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Warming likely to continue

With greenhouse gas emissions continuing to increase, we expect the warming trend of the past century to accelerate throughout this century. We also expect changes to rainfall patterns and to the frequency of extreme weather events like cyclones and droughts.

Greenhouse gas concentrations will impact on the future climate

The Earth's future climate will depend on whether the world manages reduce greenhouse gas emissions. Since greenhouse gases have a long lifetime in the atmosphere, any change in emissions will have a delayed effect on atmospheric concentrations, so these concentrations are expected to continue to increase, leading to further warming and climate change for many decades.

Different emissions scenarios have been developed, based on different assumptions about future demographic change, economic development and technological advances. The concentrations paths are similar up to about 2030, and then diverge markedly. For more information on greenhouse gas scenarios visit the Climate Change in Australia website.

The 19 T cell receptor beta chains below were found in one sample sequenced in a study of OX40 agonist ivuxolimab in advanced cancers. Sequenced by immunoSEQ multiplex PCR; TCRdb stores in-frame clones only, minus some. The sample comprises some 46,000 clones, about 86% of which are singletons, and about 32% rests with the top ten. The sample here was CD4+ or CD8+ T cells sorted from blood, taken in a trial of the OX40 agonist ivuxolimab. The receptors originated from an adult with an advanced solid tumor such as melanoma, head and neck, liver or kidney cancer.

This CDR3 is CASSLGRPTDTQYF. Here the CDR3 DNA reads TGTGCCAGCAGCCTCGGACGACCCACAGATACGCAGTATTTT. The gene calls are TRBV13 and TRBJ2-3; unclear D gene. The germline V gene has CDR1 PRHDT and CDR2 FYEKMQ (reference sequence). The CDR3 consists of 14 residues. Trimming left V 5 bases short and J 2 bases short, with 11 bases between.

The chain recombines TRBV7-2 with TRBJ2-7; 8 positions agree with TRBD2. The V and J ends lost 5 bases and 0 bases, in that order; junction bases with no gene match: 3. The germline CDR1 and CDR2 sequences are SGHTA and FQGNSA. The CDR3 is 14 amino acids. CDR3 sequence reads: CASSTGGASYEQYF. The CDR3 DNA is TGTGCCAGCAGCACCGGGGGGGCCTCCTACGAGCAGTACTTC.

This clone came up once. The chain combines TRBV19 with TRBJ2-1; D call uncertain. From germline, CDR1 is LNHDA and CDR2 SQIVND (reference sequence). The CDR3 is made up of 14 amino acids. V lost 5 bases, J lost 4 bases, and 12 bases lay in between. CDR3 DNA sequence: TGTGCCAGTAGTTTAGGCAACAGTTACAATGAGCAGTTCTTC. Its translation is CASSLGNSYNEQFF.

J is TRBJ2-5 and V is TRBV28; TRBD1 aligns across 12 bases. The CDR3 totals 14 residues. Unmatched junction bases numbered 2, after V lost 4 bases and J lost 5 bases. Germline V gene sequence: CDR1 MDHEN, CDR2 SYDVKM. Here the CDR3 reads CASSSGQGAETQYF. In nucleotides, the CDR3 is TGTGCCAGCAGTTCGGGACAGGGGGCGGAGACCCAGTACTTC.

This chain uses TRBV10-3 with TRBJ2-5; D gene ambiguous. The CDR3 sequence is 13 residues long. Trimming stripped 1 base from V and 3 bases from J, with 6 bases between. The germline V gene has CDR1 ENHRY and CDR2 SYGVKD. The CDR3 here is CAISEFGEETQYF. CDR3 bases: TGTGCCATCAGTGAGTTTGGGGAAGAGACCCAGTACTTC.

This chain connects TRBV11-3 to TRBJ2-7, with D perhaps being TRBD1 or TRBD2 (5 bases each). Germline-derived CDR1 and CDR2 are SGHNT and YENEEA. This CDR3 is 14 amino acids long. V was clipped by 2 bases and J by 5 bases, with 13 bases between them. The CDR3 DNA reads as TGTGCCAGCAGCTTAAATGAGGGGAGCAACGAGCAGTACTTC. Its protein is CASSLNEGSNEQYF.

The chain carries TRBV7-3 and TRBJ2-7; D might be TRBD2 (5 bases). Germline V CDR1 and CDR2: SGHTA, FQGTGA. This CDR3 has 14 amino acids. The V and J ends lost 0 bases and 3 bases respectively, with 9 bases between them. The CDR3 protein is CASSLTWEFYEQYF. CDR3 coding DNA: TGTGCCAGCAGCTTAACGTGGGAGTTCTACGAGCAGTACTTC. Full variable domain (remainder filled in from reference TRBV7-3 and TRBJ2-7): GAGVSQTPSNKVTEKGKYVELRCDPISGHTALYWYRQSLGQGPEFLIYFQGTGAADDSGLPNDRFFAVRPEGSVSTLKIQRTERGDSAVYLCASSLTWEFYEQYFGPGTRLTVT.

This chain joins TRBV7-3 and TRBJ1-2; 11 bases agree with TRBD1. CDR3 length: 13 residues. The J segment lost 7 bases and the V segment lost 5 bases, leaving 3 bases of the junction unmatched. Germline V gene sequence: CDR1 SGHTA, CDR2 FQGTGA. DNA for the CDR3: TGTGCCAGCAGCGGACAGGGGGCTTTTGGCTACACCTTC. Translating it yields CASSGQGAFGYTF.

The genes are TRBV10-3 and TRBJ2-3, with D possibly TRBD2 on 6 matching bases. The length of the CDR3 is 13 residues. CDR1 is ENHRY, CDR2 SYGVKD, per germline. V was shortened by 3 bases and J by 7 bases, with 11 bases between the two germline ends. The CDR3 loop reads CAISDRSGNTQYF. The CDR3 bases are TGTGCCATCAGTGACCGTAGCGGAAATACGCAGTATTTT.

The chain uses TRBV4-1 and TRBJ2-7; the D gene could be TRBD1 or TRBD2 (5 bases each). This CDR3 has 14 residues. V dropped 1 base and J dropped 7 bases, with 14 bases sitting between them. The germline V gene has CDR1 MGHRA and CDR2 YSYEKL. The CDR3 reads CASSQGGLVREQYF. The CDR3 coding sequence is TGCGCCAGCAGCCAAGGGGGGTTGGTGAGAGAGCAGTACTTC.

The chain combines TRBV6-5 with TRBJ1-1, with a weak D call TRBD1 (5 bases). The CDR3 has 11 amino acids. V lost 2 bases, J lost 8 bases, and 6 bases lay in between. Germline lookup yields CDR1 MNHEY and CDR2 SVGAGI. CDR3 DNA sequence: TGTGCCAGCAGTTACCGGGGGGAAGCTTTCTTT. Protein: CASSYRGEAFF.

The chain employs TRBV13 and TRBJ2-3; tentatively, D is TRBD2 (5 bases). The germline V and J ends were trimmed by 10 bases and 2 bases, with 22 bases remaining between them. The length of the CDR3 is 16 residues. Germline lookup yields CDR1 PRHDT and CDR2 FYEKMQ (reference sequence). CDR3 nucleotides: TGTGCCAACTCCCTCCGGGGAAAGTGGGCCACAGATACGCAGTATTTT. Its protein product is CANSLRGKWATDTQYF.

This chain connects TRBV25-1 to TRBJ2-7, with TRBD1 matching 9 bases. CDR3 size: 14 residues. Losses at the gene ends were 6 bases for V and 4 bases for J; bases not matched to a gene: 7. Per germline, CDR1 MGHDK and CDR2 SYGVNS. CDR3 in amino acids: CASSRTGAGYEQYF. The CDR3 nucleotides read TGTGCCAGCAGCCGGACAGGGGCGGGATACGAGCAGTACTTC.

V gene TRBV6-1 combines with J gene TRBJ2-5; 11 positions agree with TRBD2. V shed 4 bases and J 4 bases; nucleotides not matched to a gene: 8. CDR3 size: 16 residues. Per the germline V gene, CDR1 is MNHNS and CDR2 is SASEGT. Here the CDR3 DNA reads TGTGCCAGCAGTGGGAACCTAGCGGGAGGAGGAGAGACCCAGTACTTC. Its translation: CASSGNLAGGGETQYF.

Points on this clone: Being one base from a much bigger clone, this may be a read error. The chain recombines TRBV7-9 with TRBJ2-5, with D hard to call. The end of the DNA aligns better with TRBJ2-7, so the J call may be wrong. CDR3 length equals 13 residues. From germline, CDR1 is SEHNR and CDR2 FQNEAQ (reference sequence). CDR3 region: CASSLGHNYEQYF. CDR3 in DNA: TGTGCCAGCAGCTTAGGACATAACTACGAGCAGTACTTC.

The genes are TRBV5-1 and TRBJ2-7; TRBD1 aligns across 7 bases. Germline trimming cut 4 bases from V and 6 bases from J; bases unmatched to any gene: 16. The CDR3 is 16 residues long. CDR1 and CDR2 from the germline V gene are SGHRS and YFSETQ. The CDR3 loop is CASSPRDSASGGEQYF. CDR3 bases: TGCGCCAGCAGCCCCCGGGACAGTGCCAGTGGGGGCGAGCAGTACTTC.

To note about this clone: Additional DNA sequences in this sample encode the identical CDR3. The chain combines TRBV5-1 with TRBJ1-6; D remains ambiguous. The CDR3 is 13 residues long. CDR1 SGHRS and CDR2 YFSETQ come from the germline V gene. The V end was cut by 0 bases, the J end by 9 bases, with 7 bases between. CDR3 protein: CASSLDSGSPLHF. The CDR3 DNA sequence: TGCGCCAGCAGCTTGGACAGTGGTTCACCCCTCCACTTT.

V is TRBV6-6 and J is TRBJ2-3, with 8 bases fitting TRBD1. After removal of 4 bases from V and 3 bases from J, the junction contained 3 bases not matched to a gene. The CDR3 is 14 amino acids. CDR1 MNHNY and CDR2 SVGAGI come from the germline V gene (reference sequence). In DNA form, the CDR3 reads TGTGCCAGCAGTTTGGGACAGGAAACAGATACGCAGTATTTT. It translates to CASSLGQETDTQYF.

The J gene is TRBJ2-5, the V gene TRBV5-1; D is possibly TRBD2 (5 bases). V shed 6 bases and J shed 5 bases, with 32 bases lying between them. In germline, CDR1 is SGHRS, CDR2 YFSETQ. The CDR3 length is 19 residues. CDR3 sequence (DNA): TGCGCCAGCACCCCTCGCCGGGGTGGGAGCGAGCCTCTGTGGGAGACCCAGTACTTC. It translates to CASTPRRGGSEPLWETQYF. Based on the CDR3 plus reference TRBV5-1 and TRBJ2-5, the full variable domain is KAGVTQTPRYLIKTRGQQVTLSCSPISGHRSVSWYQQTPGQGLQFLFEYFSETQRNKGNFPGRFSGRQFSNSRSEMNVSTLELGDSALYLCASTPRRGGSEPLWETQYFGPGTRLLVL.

Australia's future climate


Average temperatures across Australia are projected to rise by 0.6 to 1.5°C by 2030, compared with the climate of 1990, noting that Australia warmed by 0.6°C between 1910 and 1990.

By 2070, warming is projected to be 1.0 to 2.5°C for low greenhouse gas emissions, and 2.2 to 5.0°C for a high emissions scenario. Australians will experience this warming through an increase in the number of hot days and warm nights and a decrease in cool days and cold nights.


Climate models show that there may be less rainfall in southern areas of Australia during winter and spring in southern and southeastern Australia, and during spring in eastern areas. Wet years are likely to become less frequent and dry years and droughts more frequent. Climate models suggest that rainfall near the equator will increase globally, but it’s not clear how rainfall may change in northern Australia.

Climate extremes

Australia will also experience climate-related changes to extreme weather events. In most areas of the country, intense rainfall events will become more extreme. Droughts will become more frequent, more intense and will last for longer. Fire-weather risk is also likely to increase, fire seasons will be longer, and bushfires will affect expanded areas. And although it is likely that there will be fewer tropical cyclones in the Australian region, the proportion of intense cyclones may increase.

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